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Wednesday, 23 June 2010

The Importance of Beauty - A View on the 2010 World Cup

Its been hard to ignore the fact that there's a World Cup happening in our backyard at the moment. Its been something we've been building (literally and emotionally) towards for the last several years, with equal doses of pessimism and excitement. I'm looking forward to seeing the long-term benefits to our economy and nation, as the rest of the world has a chance to see what a truly amazing place South Africa is. The truth is, once you've lived here, its hard to be happy anywhere else.

Flag Wrapped Tree outside the Africa Art Centre on Florida Road
Huge amounts of money have been spent on things like building brand new stadiums, fixing infrastructure that wasn't too bad before, and tidying beaches, parks and other public places. None of which would and should probably be a high priority in a country, where there is such an extreme between rich and poor. Where the AIDS epidemic has effected almost everyone to some degree, and where many essentials are spoken of as priorities, but are in actuality, neglected.

But honestly, I'm not sure that I'm unhappy that money has been spent on these "superficial" things. You can't deny the effect that this World Cup has had on uniting a nation obsessed with pointing at our differences, rather than celebrating what makes us unique.

Natal Mahogany wrapped with South African Flag for the World Cup
The money that has been spent on revamping our Durban beachfront, or creating parks where there were empty lots before, or planting trees to beautify the neighbourhoods, would never have been spent on these 'less important' things. Sadly, creating beauty is seen as unimportant in our needy world.

But beauty is what inspires us, its what takes our minds off of the mundane. Beauty affects our emotions, and perceptions. It changes the way we feel about ourselves. I'm not advocating choosing something pretty over buying food to eat. But if we're not looking, we might miss the fact that the beautiful doesn't always have to be sacrificed to the practical.

Wrapped Trees lining the streets of Durban for 2010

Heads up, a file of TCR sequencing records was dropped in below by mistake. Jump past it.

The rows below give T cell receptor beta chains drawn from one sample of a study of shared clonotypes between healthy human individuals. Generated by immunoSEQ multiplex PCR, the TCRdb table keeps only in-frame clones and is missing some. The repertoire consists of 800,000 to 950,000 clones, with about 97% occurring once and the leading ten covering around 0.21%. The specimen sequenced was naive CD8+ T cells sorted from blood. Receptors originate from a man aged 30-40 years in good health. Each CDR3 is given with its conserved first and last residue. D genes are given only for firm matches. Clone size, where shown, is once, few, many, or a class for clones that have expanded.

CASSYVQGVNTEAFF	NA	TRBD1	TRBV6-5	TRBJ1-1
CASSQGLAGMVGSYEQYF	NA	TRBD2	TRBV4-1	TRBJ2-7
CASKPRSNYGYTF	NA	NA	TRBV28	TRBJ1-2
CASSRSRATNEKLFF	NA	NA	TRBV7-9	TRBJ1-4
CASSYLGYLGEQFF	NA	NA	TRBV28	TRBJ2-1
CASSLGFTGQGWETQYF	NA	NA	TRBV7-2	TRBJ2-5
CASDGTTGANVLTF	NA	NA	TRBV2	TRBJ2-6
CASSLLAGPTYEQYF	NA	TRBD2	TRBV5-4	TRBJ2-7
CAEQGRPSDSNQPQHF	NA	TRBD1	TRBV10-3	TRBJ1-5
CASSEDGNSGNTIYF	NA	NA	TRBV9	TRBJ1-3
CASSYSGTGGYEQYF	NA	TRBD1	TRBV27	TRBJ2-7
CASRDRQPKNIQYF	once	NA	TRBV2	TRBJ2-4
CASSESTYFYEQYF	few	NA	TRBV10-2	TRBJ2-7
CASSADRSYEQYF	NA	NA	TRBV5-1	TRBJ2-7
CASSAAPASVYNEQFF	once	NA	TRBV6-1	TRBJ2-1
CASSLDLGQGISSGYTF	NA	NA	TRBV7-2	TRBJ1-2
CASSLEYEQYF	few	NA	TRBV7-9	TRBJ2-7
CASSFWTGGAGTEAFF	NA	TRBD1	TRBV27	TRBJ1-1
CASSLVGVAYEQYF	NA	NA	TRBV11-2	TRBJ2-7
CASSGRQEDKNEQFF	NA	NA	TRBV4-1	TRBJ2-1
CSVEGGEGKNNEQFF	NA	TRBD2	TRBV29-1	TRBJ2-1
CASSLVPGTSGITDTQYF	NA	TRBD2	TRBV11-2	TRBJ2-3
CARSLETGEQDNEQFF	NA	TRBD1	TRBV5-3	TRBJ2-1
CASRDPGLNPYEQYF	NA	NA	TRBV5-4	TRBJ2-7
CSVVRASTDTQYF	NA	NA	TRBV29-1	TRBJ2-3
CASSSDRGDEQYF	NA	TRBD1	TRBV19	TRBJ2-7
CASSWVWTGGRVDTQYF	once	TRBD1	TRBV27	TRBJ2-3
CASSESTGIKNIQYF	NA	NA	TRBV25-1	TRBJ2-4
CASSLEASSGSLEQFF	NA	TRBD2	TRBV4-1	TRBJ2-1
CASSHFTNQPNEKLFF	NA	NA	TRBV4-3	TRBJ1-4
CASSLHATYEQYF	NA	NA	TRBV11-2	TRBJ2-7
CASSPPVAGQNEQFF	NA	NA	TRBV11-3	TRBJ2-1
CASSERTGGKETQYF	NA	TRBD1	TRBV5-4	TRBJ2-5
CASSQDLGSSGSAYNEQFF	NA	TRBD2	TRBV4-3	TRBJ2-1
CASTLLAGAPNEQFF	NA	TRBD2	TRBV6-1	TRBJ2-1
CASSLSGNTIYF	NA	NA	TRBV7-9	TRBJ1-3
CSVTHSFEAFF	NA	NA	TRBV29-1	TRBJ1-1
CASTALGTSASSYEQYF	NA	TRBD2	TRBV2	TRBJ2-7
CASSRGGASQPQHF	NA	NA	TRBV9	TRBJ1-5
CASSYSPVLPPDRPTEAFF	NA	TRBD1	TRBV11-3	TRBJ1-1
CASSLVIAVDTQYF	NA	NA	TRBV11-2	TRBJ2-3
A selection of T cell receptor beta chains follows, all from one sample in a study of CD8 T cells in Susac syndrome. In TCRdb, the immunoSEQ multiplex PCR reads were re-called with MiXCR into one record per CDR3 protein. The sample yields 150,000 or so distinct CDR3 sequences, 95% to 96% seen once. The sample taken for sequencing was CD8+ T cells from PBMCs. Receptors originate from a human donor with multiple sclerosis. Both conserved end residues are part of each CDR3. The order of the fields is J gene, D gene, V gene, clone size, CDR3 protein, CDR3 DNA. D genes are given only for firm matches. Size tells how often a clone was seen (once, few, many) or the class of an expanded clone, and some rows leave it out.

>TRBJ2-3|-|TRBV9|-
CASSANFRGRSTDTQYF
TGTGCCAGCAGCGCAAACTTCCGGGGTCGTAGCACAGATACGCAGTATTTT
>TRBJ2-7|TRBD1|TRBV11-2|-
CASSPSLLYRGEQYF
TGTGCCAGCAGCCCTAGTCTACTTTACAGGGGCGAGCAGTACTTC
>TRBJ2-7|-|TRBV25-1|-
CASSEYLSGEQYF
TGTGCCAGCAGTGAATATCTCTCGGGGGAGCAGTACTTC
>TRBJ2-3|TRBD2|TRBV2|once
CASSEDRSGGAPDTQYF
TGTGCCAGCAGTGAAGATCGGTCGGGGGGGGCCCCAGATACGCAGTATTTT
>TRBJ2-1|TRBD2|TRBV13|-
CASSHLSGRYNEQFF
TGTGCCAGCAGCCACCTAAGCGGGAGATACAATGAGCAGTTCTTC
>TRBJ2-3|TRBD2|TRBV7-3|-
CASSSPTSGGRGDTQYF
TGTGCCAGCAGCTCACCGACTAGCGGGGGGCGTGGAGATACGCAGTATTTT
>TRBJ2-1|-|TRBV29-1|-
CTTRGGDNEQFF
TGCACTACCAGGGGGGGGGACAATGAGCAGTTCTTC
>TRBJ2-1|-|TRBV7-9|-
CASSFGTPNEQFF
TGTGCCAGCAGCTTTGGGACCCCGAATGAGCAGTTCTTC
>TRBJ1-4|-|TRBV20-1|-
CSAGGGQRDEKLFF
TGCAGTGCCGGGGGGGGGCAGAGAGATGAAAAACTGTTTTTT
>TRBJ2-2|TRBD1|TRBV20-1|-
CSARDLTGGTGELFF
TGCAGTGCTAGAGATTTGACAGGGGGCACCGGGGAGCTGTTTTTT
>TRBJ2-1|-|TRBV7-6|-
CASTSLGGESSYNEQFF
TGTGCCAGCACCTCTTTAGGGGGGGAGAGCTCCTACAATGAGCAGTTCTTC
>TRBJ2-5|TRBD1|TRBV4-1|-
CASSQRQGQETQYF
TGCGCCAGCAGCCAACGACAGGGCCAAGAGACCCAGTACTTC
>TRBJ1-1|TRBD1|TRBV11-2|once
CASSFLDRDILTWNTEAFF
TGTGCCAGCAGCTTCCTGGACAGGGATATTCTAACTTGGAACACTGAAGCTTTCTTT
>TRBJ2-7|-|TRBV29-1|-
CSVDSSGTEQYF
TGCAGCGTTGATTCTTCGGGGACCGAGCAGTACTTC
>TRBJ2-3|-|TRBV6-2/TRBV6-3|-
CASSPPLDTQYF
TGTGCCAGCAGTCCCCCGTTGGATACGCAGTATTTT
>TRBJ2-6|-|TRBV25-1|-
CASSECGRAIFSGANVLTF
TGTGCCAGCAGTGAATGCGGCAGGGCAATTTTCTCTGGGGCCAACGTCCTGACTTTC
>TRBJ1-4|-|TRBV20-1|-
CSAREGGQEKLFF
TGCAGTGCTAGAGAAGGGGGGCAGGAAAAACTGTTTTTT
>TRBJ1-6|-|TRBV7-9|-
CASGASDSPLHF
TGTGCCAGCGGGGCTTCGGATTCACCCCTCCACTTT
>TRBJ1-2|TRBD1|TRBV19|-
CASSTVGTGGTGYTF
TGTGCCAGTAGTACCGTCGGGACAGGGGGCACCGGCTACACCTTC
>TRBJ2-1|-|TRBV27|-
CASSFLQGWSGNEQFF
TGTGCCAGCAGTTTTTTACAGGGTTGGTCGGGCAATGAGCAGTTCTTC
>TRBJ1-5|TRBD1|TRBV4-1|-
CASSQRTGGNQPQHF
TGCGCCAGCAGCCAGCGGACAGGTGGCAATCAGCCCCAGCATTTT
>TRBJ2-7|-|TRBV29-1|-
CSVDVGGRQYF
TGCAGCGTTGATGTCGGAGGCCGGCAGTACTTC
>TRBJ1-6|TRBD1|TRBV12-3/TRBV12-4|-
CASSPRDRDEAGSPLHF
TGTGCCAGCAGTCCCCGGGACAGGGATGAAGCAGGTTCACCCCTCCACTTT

Very often, beauty doesn't have to even be costly. Sometimes, it just needs a different perspective, new eyes, or the desire to appreciate.

Friday, 18 June 2010

Thinning Plants or Thieving Plants?

A common mal-practice amongst landscapers here in South Africa, and particularly the larger companies that provide landscaping or maintenance services on a large scale, is the theft of plants.
Aloes in flower, planted with Strelitzia back-drop
Its an accepted fact that when a bed becomes overcrowded, it becomes necessary to thin those plants out, and then replant them elsewhere. Often, they are just replanted elsewhere in the garden, and sometimes they are even sold on to other clients. Both of which I believe are acceptable solutions.

The lines become blurred, however, when there is no real need for thinning. The landscaping company is just looking for free plants that they can then sell on to another client.

I saw a particularly bad case of this recently, in the turning circle of an office park in La Lucia. The bed was planted with a swathe of Strelitzia reginae (Bird of Paradise Flower), which had begun to mature over the last couple of years, and was creating a perfect backdrop to the Aloes planted in front. When I drove past the other day, all the Strelitzia had been removed and replaced with Anthericum - a favourite amongst generic landscapers because they are fast growing, and cheap. The value of the Strelitzia when sold on, would have been in the tens of thousands.

Normally, I would be happy that wild grasses are being used in the landscape - they are a great source of food for birds, and are very under-appreciated. But in this case - I'm fairly certain that the client had no idea what had just happened. The grass will never create the same effect that the Strelitzia had - and I believe the garden is aesthetically poorer for it. Not to mention the fact that I have spotted a troop of mongooses using the Strelitzia as a place to hide.

The sad thing is, the client may never even notice the difference, and probably for this very reason, crimes like this continue to be committed by unscrupulous "landscapers". The unfortunate result of this type of action is that it calls into question everything done by the landscaper, and erodes the trust required to design and maintain a garden.

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